Can You Commit Civil “Conspiracy” Against Your Spouse?
That was the conclusion reached by the Ontario Court of Appeal recently, in a case called Leitch v. Novac.
The issue had first been raised on a motion for summary judgment, where the presiding judge set the stage with these words:
This is a case in which the parties, Jennifer Leitch and Anthony Novac, were determined to live beyond their means to the point that they have mostly obliterated the significant assets and capital they owned on the date of separation over six years ago.
Jennifer’s insistence that she is the subject of a massive and complex conspiracy and Anthony’s past misrepresentations to Jennifer about his actual income have led to distrust, revenge, litigation, enormous legal fees and the likelihood that their children will suffer a drastically reduced lifestyle from the one they have known.
At separation, the spouses had been married for 15 years. The wife was a lawyer who had left private practice to study full-time for her Master’s in law. The marriage broke down when the wife admitted to having an ongoing extra-marital affair with a law school professor.
The husband had been an entrepreneur in the gaming business for over 20 years. He had spent his career working alongside his successful 84-year-old father, in increasingly-responsible roles for various casino projects and land development deals. While still married to the wife in 2006, he sold an online gaming platform which netted $11.5 million. The motion judge described the impact of that sale this way:
This allowed the parties to live a very luxurious lifestyle, including purchasing a $3.5 million house in Rosedale, vacation properties in Florida and Caledon, employing a full-time nanny and part-time housekeeper, purchasing an expensive art collection and memberships at Royal Canadian Yacht Club and the Caledon Ski Club. During the marriage, Anthony controlled the family finances.
The nature and scope of those finances was now the focus of the spouses’ dispute. The husband claimed that since separating from the wife, most of his yearly income came from a $120,000 consulting contract. The motion judge explained the wife’s position on this:
Jennifer disputes that the consulting contract is representative of Anthony’s income and submits it is simply another ruse concocted by Anthony and his father to deprive Jennifer and the children of the support to which they are entitled. She submits that $120,000 does not even cover the rent for the home that Anthony currently occupies in Forest Hill.
The judge also heard evidence that in 2018, the husband sent the wife an email claiming that he had not earned more than $115,000 per year since 2006. As the facts revealed, at that time he was actually earning $800,000 per year from a single management contract alone. The motion judge added:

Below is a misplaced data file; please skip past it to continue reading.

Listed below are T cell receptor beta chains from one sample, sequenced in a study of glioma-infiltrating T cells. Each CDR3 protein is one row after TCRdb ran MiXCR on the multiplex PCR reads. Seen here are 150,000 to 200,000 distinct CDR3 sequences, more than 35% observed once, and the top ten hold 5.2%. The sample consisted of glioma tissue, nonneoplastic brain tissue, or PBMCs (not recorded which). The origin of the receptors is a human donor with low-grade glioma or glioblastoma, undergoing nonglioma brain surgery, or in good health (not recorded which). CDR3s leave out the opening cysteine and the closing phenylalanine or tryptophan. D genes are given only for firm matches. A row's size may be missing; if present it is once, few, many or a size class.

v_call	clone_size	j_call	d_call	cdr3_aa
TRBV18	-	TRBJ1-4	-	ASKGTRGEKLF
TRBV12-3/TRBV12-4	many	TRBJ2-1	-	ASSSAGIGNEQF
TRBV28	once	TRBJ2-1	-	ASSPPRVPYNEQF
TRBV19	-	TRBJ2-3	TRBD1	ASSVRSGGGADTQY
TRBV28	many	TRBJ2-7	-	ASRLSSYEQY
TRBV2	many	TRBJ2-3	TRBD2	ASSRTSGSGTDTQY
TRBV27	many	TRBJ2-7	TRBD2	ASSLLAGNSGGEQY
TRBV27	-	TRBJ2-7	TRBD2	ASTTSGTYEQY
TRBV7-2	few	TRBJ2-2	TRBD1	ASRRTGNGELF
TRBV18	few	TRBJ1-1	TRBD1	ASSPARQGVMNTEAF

There were many other examples throughout 2014 when it was clear that Anthony was misrepresenting his income to Jennifer. The most egregious of those is the fateful communication on October 16, 2014 when Anthony told Jennifer that reimbursing her $354 for the children’s dental appointments would essentially leave him with no money. At that moment, Anthony had $739,238 in his personal account and spent $610 on dinner that night with his girlfriend.
Against this background, the wife accused the husband and his father of jointly conspiring to shelter and conceal millions of dollars of the husband’s true income and assets from her, using various trust vehicles and corporate arrangements. The intent, she alleged, was to deprive her and the children of their support entitlements under Family Law.
After hearing motions and cross-motions for various relief, the judge granted partial summary judgment against the wife, precluding her from going forward to have her conspiracy claims against the husband heard by a trial court.
The wife appealed – successfully – to the Ontario Court of Appeal. That Court concluded that the motion judge had made several errors; amongst them was the manner in which she had analyzed the tort of conspiracy and its potential place in resolving disputes between spouses.
For one thing, the motion judge had raised concerns about the far-reaching legal and policy implications of potentially extending the tort of conspiracy to situations that involve family members, and expressed a fear that such claims would “become the new norm”. She effectively concluded that the statutory Family Law regime was a “complete code” for addressing spousal support, and that for policy reasons there was no room for adding tort claims to the mix.
According to the Appeal Court, this approach was in error. In fact, the motion judge’s preconceived notion on the policy factors may have coloured her assessment of the facts, and her evaluation of whether the test for conspiracy might have been satisfied in this case. It also noted that the judge may have misconstrued some of the documentary evidence that had been provided to her, which again may have impacted her assessment on whether the summary judgment threshold had been met here.
In the end, the Appeal Court concluded that “there is no reason why a claim in conspiracy cannot be asserted” in this Family Law-based scenario, and ordered that the wife’s conspiracy allegations could proceed to trial.
For the full text of the motion judge’s ruling, see:
Leitch v. Novac, 2019 ONSC 794 (CanLII)
For the full text of the appeal decision, see:
Leitch v. Novac, 2020 ONCA 257 (CanLII)